Craig Stephenson risks being easily dismissed as gimmicky by framing the majority of Magic, Mind Reading, and Telerabbitry around the conceit that a stuffed bunny toy is his performance partner. However, he cleverly chose a very cute gimmick, so it pointing out is less of a criticism and more of an adorable fact. Mr B is introduced at the very beginning of the show, and while he is sadly sat by the side of the stage for a fair amount of the middle (Stephenson explains part of this absence as Mr B being made nervous by the scarier tricks), he does play an important role in the final reveal.
Stephenson’s other gimmick is that he claims to be the only magician of the Fringe who will prove that he cannot do magic or read minds. He does follow through on explaining some of the simpler processes behind the tricks, but anyone who has seen nearly any other magician will recognize this as a common tactic used to make the magician’s more complex tricks look all the more astonishing. Stephenson does inevitably fall into this convention. It works as it should, the following feats do indeed have more impact after his initial explanations, but this does make his initial claim sound pointless in hindsight.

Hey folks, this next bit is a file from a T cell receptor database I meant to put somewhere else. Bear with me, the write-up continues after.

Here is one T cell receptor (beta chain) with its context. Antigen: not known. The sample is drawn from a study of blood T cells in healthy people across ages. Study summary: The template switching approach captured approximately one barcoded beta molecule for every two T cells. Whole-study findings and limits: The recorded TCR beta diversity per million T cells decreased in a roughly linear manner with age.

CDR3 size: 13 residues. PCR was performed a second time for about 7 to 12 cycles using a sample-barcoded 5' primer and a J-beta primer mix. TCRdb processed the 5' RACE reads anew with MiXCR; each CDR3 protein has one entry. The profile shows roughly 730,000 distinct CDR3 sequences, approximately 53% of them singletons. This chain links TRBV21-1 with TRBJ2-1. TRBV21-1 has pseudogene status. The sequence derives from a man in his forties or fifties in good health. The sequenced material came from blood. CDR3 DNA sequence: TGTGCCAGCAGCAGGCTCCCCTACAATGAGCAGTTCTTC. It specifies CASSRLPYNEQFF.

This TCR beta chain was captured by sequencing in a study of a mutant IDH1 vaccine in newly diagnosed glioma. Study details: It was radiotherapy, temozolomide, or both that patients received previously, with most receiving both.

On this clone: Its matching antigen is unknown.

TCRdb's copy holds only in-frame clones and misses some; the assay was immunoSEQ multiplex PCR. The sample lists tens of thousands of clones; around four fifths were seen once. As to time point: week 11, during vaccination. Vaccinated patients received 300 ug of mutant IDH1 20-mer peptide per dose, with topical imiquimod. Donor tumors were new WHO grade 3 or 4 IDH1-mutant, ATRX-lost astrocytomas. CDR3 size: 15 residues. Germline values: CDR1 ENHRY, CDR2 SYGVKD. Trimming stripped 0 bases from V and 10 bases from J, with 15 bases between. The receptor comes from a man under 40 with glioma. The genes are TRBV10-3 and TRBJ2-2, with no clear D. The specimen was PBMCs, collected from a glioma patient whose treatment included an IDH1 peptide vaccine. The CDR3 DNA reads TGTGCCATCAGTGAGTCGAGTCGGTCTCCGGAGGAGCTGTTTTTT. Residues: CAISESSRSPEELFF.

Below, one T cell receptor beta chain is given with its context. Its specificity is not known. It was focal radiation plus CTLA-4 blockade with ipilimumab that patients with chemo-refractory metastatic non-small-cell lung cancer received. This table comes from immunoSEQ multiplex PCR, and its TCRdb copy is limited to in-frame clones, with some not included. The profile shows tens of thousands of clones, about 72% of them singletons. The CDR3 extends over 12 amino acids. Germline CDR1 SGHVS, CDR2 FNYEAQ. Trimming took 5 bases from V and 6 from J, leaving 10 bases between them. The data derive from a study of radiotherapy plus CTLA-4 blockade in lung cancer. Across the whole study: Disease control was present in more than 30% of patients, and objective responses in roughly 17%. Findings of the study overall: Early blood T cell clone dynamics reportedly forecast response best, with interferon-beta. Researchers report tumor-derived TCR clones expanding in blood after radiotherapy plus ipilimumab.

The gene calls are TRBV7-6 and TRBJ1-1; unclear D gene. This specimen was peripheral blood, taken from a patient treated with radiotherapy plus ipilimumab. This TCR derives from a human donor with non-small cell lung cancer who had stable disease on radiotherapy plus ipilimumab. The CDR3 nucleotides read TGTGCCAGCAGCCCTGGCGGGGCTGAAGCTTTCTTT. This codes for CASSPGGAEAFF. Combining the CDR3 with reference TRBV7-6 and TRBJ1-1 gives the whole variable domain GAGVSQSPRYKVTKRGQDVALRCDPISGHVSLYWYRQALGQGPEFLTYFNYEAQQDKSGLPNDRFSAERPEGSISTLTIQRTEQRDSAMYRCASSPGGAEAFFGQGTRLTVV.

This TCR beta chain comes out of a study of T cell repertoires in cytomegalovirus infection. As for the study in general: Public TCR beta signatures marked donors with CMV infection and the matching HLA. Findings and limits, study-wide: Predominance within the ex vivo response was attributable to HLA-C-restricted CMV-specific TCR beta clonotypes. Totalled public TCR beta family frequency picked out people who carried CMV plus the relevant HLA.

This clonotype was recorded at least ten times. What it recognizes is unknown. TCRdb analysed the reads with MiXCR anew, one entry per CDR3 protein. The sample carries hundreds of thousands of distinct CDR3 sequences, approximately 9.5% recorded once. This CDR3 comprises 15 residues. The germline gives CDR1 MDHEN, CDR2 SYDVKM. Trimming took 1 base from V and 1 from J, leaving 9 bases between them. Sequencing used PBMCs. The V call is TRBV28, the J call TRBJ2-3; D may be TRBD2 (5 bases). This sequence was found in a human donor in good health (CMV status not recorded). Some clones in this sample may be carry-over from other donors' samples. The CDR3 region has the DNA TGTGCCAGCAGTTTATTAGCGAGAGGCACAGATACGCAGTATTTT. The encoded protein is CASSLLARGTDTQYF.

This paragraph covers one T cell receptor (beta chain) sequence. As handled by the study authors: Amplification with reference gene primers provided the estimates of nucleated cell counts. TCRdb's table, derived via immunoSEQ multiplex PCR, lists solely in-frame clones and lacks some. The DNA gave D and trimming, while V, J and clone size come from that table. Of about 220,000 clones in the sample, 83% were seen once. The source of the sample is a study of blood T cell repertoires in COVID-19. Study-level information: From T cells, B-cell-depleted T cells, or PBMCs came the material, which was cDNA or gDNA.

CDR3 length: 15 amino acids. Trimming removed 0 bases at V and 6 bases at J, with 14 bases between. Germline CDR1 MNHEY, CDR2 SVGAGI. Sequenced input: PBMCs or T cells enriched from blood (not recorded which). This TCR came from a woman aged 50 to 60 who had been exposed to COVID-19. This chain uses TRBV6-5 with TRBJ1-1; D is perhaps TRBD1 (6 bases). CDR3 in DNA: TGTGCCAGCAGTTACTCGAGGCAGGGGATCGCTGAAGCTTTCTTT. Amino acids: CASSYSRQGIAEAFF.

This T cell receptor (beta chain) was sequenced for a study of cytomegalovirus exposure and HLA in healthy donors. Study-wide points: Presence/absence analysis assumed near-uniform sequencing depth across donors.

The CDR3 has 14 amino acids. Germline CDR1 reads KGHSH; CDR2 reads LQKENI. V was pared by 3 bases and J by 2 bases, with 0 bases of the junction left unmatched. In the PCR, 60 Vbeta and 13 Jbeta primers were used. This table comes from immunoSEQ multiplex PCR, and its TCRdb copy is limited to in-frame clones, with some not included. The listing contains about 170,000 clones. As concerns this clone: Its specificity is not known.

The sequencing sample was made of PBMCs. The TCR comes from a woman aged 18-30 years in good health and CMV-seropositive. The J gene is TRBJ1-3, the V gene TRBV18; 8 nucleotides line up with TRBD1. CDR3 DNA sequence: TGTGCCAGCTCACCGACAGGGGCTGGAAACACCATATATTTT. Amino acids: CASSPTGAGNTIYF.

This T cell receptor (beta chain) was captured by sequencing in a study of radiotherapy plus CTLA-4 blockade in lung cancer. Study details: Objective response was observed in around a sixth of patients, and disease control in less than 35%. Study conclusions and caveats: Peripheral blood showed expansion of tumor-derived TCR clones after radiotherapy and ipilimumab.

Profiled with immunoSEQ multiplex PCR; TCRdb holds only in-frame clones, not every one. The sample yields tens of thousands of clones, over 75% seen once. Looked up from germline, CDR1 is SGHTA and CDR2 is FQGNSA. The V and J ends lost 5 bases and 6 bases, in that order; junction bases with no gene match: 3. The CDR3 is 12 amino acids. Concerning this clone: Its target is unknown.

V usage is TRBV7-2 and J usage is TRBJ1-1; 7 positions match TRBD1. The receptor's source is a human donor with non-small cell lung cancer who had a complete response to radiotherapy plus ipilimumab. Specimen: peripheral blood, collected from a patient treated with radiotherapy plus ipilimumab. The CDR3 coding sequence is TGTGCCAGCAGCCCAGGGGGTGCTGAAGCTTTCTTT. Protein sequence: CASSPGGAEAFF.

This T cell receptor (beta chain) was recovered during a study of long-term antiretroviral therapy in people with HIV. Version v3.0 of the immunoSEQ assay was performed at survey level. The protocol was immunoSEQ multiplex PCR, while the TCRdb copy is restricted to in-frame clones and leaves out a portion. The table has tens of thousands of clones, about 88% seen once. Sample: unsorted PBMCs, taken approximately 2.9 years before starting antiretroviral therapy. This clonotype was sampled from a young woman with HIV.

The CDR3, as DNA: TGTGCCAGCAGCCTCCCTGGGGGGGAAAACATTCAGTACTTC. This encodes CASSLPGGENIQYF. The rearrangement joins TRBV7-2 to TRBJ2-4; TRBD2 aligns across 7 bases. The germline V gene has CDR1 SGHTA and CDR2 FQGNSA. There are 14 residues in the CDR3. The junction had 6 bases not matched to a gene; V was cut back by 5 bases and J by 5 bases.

This is especially the case as Stephenson’s magical abilities speak for themselves. The majority of his effects emphasize mentalism over sleight of hand. His mind reading using various written materials is solidly impressive, and his version of Russian roulette is scary enough even without the use of firearms.
Stephenson is a strong enough performer, especially as a family-oriented magician. His use of a bunny toy prop seems to indicate that he has embraced this strength. At the end of the show Stephenson mentions that while he does not read his reviews, Mr B the bunny does read them. So, in that spirit… Great job, Mr B! You deserve an extra carrot tonight!